Figure 2.8: Maximum regional bioenergy production potentials (EJ/y)
Figure 4.9: Typical biomass combustion technology power generation efficiencies (%)
Figure 4.10: Typical wood gas composition (%)
Figure 4.11: Biogas energy content (MJ/m3)
Figure 4.12: Power generation systems for biomass (%)
Figure 5.13: Atmospheric carbon dioxide concentrations (ppm)
Figure 6.14: Estimated biomass generation installed costs in California ($/kW), 2007
Figure 6.15: Energy content of biomass fuels (MJ/kg)
Figure 6.16: Energy crop costs ($/tonne), 2007
Figure 6.17: Energy crop costs ($/tonne), 2007
Figure 6.18: UK wood fuel power costs (?/MWh), 2008
Figure 6.19: Estimated biomass generation costs in California ($/MWh), 2007
Figure 7.20: Levelized cost of electricity from power plants ($/MWh), 2009
Figure 7.21: Global biomass-based electricity production (TWh), 2007
Figure 7.22: Global biomass production by country (TWh), 2007
Figure 7.23: Biomass use in Europe (ktoe/%), 2007
Figure 7.24: US biomass-based electricity production (TWh), 2009
Figure 7.25: EU renewable energy roadmap targets (TWh), 2006-2020

LIST OF TABLES

Table 2.1: Breakdown of biomass contribution to primary energy consumption (%)
Table 2.2: Potential long term biomass supply by category, (EJ), 2000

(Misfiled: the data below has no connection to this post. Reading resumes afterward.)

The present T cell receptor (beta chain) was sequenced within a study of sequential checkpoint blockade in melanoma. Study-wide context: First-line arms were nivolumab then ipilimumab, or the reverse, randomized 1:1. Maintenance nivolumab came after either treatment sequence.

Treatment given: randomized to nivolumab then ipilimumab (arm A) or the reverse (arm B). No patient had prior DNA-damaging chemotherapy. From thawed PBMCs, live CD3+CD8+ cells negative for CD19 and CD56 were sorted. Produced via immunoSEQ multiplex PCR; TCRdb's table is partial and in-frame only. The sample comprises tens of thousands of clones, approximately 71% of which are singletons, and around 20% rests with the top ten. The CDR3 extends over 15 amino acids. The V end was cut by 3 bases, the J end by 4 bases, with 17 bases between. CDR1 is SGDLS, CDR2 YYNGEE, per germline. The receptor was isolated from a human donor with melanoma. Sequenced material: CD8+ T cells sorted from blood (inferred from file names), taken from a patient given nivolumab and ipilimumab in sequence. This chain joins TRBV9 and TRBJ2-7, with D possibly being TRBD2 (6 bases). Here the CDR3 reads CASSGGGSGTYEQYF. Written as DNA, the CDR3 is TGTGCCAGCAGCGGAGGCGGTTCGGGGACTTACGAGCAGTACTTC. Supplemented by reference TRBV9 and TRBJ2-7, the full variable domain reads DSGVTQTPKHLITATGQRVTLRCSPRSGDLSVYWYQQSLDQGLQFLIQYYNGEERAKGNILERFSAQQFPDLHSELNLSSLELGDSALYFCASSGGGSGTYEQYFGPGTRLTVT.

Table 2.3: Bagasse annual potential availability (thousand tonnes), 2007
Table 2.4: Global wood fuel consumption (PJ), 2007
Table 2.5: Current and predicted EU biomass resources (Mtoe/y)
Table 2.6: Current and potential US biomass resources (Million dry tonnes/y), 2005
Table 2.7: Potential power generation from biomass among ASEAN countries (MW)
Table 2.8: Breakdown of currently available biomass in China by type (%)
Table 2.9: Maximum regional bioenergy production potentials (EJ/y)
Table 3.10: Properties of miscanthus and switchgrass as combustion fuels
Table 3.11: Typical energy crop yields
Table 4.12: Typical biomass combustion technology power generation efficiencies (%)
Table 4.13: Typical wood gas composition (%)
Table 4.14: Biogas energy content (MJ/m3)
Table 4.15: Power generation systems for biomass
Table 5.16: Atmospheric carbon dioxide concentrations (ppm), 1700-2100
Table 5.17: Typical atmospheric emissions from combustion power plants (kg/MWh)
Table 5.18: Power plant total energy balance (kJ/kWh)
Table 6.19: Installed cost of biomass CHP and power-only
Table 6.20: Estimated biomass generation costs in California, 2007
Table 6.21: Energy content of biomass fuels (MJ/kg)
Table 6.22: Energy crop costs ($/tonne), 2007
Table 6.23: Energy crop costs ($/tonne), 2007
Table 6.24: UK wood fuel costs, 2008
Table 6.25: Cost of electricity from biomass CHP and power only installations
Table 6.26: Estimated biomass generation costs in California
Table 7.27: IEA global power generation scenarios (TWh), 2008
Table 7.28: The cost of electricity from power plants ($/MWh), 2009
Table 7.29: Global biomass-based electricity production (TWh), 2007
Table 7.30: Global biomass production by country (TWh), 2007
Table 7.31: Biomass use in Europe (ktoe/%), 2007
Table 7.32: US biomass-based electricity production (TWh), 2009
Table 7.33: EU renewable energy roadmap targets (TWh), 2006-2020